The role of the geotechnical conditions on the impulse delivered by a shallow buried charge has received much attention in recent times. As the importance of the soil in these events has become better understood, the control over the geotechnical conditions has improved. While previous work has investigated directly the role of geotechnical conditions on the magnitude of the impulse from a buried charge, the current work aims to identify how these same conditions also affect the repeatability of testing using soils. In this paper the authors draw together their work to date for a wide range of different soil types and moisture contents to investigate the variation in output from nominally identical tests. The methodology for the preparation of soil beds and the measurement of impulse is described along with the measured variations in peak and residual deflections of a target plate fixed to the impulse measurement apparatus. © 2015 Elsevier Ltd.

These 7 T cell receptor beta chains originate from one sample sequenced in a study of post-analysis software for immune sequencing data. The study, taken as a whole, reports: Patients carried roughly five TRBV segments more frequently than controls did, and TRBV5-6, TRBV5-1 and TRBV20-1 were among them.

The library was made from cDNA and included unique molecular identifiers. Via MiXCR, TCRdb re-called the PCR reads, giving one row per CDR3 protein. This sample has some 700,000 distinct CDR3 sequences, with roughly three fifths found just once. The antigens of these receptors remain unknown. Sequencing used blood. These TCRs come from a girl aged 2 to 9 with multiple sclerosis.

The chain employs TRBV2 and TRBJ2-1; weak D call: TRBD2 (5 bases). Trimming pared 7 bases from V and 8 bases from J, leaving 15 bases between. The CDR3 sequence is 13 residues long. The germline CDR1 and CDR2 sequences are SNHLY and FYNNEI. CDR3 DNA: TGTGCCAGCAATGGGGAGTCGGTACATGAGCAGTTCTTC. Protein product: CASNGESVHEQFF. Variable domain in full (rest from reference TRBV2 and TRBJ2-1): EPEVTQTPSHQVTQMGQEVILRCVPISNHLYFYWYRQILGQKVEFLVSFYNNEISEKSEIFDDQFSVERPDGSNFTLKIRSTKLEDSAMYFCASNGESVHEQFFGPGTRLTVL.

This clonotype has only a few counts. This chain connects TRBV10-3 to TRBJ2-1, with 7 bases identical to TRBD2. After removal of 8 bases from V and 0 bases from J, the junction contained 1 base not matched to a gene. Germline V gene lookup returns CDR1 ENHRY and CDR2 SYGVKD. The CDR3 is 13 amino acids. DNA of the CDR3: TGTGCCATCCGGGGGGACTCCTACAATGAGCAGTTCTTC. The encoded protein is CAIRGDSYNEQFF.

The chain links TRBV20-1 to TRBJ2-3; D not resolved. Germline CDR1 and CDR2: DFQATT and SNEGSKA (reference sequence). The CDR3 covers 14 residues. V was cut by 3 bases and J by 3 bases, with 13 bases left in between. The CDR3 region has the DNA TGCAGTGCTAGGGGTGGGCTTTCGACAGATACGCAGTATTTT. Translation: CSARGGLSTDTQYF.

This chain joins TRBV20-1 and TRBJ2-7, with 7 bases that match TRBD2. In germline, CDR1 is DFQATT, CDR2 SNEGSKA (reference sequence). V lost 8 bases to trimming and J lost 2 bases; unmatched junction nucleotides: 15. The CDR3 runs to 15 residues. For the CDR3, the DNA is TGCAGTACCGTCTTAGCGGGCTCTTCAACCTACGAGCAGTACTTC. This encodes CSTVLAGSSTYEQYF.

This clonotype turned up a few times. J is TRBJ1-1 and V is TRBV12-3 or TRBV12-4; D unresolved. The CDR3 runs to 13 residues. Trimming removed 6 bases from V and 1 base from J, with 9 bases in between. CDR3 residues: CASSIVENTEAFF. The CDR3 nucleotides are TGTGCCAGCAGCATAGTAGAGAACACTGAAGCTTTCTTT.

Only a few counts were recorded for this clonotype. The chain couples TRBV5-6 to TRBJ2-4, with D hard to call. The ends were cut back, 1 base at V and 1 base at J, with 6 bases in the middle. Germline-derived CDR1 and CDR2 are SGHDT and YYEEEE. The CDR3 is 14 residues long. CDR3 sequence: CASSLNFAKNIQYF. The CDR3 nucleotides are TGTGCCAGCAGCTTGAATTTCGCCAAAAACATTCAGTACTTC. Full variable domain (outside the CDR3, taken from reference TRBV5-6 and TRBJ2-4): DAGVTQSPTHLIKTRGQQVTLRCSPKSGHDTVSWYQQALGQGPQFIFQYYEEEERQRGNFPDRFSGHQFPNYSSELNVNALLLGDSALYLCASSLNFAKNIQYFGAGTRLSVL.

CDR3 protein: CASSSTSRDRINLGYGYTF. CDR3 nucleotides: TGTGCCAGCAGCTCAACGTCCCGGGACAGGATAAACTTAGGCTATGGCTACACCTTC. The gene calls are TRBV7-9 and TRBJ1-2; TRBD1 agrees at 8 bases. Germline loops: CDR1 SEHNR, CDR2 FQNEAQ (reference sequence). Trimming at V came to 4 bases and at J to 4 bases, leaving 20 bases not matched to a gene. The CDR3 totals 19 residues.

Baber C.,University of Birmingham | Attfield S.,Middlesex University | Conway G.,Porton Group | Rooney C.,Middlesex University | Kodagoda N.,Middlesex University
International Journal of Human Computer Studies | Year: 2016